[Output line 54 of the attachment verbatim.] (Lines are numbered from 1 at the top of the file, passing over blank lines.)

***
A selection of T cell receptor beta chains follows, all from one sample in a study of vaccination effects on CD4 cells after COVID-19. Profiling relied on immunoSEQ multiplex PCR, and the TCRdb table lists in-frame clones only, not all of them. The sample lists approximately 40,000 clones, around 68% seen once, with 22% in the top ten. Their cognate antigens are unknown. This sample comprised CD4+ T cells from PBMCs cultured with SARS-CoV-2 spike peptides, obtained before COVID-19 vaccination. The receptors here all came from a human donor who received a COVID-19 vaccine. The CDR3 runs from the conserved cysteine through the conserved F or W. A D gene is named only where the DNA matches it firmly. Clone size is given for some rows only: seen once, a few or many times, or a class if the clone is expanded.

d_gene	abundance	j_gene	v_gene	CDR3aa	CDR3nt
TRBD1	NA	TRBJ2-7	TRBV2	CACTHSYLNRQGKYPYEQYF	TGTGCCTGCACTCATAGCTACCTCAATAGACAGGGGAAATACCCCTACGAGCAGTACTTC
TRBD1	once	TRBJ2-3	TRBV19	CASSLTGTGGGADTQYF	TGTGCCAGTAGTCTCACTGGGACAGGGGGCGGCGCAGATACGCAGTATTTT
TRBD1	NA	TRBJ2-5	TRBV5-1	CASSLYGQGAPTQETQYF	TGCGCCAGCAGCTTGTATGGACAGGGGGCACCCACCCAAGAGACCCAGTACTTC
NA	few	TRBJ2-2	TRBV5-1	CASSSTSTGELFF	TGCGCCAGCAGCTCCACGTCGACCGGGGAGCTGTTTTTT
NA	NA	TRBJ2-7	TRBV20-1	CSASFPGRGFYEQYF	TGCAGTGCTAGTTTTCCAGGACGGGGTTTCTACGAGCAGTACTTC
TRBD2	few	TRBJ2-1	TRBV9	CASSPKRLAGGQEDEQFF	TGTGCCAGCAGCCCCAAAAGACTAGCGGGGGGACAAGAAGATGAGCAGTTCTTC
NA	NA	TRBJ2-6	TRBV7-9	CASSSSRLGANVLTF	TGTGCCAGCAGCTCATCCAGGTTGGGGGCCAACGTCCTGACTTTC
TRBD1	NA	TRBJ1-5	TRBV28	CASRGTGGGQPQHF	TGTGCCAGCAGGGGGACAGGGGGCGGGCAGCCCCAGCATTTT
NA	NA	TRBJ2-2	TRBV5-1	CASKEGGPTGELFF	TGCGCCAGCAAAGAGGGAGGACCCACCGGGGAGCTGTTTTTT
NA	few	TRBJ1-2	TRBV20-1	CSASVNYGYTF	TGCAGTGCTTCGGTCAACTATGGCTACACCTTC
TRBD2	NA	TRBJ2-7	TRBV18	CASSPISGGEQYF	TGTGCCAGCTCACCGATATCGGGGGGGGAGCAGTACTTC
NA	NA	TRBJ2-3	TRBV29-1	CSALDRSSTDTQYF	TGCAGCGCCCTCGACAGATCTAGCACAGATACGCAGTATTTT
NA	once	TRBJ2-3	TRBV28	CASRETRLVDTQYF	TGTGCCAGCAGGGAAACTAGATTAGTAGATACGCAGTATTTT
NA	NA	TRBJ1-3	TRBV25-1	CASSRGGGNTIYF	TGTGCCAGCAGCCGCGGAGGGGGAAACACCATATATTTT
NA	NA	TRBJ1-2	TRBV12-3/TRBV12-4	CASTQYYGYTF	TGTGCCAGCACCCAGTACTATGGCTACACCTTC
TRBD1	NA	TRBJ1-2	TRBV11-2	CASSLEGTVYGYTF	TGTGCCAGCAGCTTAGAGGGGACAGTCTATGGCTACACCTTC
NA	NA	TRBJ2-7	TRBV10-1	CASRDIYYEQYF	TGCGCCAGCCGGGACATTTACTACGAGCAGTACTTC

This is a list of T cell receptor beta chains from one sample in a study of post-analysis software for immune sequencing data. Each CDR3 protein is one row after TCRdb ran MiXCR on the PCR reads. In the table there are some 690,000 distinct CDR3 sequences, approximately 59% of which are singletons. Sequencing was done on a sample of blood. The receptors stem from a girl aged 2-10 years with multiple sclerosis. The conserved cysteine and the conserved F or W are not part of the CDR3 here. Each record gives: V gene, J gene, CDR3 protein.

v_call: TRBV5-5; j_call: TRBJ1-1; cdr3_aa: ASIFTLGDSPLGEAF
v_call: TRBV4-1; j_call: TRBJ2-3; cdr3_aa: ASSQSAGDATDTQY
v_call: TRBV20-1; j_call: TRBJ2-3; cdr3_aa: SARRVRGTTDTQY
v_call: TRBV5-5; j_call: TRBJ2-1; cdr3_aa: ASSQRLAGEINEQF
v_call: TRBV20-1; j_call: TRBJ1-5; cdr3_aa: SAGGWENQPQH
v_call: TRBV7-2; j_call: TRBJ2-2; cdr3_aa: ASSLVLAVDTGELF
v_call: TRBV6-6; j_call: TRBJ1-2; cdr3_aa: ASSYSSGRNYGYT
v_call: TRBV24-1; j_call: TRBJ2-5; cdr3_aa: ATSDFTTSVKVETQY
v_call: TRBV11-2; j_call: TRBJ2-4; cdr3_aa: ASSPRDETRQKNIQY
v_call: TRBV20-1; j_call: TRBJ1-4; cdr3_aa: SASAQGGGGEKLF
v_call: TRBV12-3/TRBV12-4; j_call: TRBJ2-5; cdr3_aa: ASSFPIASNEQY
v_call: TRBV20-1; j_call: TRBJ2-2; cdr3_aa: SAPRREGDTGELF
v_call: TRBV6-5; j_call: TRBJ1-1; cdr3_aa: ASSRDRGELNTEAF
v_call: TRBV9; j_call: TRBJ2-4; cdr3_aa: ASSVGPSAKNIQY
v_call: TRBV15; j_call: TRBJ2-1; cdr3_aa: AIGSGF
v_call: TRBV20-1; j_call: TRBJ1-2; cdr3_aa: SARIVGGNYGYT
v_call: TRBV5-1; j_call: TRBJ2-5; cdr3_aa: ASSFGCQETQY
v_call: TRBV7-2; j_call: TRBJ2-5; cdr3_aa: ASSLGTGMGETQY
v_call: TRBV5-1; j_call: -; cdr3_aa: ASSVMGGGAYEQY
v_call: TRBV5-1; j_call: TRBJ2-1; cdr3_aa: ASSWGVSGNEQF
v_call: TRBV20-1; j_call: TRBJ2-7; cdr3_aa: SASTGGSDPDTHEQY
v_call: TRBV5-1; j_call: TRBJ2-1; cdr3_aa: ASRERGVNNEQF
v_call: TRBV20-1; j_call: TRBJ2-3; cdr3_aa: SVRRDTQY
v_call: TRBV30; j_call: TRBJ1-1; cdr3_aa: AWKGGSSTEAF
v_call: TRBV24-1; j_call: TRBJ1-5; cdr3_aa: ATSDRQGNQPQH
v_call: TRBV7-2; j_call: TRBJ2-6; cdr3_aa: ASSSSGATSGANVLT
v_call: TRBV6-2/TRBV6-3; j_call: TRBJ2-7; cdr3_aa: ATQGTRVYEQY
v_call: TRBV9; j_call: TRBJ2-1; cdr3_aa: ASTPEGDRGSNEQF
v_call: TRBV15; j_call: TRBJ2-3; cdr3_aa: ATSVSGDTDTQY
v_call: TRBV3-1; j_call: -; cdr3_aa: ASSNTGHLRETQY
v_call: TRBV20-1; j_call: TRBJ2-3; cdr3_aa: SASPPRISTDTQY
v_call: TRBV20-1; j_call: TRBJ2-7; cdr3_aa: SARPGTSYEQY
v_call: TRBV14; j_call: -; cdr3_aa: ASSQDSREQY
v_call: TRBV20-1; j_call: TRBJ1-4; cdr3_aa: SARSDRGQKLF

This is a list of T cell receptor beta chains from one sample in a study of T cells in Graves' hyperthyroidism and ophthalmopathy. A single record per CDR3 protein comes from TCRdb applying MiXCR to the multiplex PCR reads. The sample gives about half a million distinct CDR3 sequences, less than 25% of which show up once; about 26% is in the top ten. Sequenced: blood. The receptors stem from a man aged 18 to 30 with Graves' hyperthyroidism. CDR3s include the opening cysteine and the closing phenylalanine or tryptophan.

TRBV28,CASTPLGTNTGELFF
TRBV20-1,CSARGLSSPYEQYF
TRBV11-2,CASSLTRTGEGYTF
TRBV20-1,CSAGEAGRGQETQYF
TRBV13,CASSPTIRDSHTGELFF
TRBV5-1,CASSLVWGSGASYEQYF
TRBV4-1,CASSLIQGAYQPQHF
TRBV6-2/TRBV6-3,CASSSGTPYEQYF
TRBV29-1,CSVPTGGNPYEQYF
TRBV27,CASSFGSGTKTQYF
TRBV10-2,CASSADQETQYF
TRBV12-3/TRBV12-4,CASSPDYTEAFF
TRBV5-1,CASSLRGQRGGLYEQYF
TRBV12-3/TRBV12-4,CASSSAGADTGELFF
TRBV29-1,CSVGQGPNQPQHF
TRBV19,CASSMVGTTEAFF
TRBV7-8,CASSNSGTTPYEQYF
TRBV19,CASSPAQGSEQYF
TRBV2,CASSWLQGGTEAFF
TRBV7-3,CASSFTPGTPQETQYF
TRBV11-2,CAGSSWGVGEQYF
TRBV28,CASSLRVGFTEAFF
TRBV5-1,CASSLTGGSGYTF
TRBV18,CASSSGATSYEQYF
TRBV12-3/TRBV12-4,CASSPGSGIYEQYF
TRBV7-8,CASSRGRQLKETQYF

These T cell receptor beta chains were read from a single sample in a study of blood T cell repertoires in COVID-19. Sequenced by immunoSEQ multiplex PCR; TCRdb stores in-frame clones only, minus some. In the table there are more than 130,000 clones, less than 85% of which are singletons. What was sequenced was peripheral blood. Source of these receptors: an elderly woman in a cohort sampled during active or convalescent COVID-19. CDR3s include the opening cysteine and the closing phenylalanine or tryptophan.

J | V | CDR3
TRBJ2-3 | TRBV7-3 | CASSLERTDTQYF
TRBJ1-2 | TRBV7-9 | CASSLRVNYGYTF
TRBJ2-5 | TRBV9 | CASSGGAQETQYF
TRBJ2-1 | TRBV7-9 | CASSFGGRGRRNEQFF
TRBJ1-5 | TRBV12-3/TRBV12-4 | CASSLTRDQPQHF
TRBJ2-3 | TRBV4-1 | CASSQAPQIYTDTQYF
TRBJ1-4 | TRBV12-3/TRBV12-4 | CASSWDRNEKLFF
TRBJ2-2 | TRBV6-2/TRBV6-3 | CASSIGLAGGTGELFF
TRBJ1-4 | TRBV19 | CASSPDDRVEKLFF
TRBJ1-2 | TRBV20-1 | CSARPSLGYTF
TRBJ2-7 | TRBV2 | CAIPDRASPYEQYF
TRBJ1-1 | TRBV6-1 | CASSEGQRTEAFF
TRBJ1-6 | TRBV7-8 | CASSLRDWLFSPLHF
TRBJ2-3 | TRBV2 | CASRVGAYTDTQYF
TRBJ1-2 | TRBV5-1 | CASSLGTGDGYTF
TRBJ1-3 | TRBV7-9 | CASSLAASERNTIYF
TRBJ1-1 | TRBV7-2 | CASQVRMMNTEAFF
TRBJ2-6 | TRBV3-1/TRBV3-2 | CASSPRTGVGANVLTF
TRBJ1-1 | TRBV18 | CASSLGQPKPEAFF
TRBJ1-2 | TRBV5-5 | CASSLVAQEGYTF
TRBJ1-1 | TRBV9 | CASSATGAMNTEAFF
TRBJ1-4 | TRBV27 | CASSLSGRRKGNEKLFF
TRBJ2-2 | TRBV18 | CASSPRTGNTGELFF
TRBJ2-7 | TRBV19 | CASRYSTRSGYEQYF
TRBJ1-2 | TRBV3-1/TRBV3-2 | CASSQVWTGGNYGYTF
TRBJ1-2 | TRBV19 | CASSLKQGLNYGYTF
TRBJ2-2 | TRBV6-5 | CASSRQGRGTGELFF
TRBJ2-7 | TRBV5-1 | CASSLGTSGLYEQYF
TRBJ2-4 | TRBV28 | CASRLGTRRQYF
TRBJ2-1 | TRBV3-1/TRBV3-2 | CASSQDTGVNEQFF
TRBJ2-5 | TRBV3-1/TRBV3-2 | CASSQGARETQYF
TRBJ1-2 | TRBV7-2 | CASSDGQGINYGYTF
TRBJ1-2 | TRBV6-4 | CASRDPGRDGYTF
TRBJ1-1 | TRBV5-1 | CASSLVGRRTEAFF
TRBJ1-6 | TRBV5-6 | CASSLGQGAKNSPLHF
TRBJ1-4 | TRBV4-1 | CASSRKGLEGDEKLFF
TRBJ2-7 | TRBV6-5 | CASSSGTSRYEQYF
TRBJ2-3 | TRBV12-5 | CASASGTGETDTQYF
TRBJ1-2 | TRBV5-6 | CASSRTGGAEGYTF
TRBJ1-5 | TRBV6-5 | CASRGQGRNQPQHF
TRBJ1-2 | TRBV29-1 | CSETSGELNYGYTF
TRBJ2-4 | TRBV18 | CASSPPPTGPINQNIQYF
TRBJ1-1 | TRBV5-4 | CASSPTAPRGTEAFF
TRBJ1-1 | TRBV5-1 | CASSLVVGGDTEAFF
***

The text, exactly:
v_call: TRBV20-1; j_call: TRBJ1-4; cdr3_aa: SARSDRGQKLF